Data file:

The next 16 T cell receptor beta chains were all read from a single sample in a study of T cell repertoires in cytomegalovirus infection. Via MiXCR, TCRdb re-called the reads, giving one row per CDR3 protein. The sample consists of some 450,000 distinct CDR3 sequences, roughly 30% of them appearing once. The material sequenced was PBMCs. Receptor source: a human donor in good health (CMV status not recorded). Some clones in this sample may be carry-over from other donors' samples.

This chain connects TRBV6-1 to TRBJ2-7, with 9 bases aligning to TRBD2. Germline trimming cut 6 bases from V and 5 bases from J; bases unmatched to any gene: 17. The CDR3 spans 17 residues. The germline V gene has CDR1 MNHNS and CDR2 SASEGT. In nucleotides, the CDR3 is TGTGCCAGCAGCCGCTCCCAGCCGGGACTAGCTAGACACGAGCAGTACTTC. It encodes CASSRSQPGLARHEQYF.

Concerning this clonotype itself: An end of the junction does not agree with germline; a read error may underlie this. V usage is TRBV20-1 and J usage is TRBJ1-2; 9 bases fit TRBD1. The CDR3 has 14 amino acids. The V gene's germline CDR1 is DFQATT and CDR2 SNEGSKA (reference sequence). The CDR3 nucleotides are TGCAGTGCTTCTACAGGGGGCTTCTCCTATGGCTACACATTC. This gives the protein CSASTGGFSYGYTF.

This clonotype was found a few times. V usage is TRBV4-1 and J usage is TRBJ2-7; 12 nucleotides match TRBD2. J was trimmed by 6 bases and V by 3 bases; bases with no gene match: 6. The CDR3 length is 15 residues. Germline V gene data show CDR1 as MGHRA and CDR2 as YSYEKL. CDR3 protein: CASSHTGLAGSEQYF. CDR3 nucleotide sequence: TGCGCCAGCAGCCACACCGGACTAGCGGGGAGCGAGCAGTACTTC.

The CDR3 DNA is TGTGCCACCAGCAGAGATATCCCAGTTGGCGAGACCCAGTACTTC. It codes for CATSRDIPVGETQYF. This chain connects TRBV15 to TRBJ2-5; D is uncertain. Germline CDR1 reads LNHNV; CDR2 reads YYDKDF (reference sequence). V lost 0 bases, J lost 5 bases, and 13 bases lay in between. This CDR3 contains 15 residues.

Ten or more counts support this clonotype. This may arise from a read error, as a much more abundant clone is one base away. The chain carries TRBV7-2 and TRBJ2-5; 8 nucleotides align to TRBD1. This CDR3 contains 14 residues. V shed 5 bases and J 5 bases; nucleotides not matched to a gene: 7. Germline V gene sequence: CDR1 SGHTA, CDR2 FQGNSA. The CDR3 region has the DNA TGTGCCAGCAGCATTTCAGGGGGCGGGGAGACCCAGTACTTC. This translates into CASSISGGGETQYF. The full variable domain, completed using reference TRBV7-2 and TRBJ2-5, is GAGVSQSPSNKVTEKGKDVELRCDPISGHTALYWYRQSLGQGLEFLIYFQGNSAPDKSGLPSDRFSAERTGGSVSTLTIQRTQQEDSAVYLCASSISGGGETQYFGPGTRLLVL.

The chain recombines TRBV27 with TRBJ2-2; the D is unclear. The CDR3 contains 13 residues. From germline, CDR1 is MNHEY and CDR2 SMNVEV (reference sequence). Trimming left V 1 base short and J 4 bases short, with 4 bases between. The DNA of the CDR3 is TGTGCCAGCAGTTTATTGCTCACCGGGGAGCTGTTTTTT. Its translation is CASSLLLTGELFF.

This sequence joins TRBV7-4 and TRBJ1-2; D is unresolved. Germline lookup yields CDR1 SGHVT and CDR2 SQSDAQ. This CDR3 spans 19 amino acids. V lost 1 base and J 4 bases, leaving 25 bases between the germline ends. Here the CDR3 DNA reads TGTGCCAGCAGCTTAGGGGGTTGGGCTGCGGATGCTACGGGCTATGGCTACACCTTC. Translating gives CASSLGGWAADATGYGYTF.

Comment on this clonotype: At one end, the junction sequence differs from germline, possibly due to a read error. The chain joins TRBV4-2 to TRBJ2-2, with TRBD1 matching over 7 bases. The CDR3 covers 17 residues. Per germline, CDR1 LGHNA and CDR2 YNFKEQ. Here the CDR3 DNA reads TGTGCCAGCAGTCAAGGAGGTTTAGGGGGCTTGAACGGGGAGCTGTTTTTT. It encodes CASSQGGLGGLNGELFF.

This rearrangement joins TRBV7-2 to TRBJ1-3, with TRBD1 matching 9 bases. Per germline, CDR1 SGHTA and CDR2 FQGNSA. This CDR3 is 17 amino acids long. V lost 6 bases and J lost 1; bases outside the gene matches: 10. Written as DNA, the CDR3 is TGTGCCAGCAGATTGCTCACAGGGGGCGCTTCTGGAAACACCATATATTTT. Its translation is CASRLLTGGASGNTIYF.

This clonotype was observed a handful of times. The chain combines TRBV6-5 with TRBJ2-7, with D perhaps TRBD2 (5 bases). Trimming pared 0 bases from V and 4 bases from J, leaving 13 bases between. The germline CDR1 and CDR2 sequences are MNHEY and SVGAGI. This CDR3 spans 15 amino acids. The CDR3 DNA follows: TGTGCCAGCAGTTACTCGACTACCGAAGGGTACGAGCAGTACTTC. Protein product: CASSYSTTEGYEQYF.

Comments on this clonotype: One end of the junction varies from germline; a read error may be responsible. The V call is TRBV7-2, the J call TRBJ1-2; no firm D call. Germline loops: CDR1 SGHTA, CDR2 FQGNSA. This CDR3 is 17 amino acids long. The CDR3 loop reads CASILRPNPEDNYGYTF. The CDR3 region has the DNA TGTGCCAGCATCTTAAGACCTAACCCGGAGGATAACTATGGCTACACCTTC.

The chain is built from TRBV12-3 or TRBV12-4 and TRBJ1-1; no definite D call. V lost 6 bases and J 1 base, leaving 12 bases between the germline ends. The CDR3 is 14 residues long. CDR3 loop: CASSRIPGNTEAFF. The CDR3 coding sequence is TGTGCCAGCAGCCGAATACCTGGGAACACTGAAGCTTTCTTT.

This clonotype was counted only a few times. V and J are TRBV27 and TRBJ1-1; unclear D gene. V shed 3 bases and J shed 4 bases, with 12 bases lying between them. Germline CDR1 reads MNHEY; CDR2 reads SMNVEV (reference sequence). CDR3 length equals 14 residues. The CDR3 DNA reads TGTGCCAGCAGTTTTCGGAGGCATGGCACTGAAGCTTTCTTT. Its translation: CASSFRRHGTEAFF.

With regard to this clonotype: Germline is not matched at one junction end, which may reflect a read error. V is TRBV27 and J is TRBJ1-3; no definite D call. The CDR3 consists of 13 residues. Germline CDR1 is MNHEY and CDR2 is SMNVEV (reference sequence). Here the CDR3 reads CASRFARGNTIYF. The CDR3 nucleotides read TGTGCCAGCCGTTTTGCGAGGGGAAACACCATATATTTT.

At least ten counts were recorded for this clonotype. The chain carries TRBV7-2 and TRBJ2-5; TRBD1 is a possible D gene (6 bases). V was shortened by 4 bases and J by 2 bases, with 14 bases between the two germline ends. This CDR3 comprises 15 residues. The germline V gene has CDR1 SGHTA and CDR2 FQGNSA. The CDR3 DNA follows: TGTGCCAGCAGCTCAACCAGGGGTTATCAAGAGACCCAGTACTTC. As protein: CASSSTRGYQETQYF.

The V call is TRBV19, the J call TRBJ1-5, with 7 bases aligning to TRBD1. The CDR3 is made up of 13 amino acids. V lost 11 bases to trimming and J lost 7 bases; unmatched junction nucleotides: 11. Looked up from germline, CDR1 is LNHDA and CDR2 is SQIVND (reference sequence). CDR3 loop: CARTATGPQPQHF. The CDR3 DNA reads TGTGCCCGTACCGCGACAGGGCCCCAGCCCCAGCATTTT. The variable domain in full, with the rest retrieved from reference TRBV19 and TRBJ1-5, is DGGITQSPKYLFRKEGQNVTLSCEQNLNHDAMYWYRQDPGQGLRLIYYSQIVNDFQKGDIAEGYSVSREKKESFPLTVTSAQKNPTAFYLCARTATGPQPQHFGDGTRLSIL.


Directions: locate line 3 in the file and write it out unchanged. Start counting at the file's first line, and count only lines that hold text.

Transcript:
Concerning this clonotype itself: An end of the junction does not agree with germline; a read error may underlie this. V usage is TRBV20-1 and J usage is TRBJ1-2; 9 bases fit TRBD1. The CDR3 has 14 amino acids. The V gene's germline CDR1 is DFQATT and CDR2 SNEGSKA (reference sequence). The CDR3 nucleotides are TGCAGTGCTTCTACAGGGGGCTTCTCCTATGGCTACACATTC. This gives the protein CSASTGGFSYGYTF.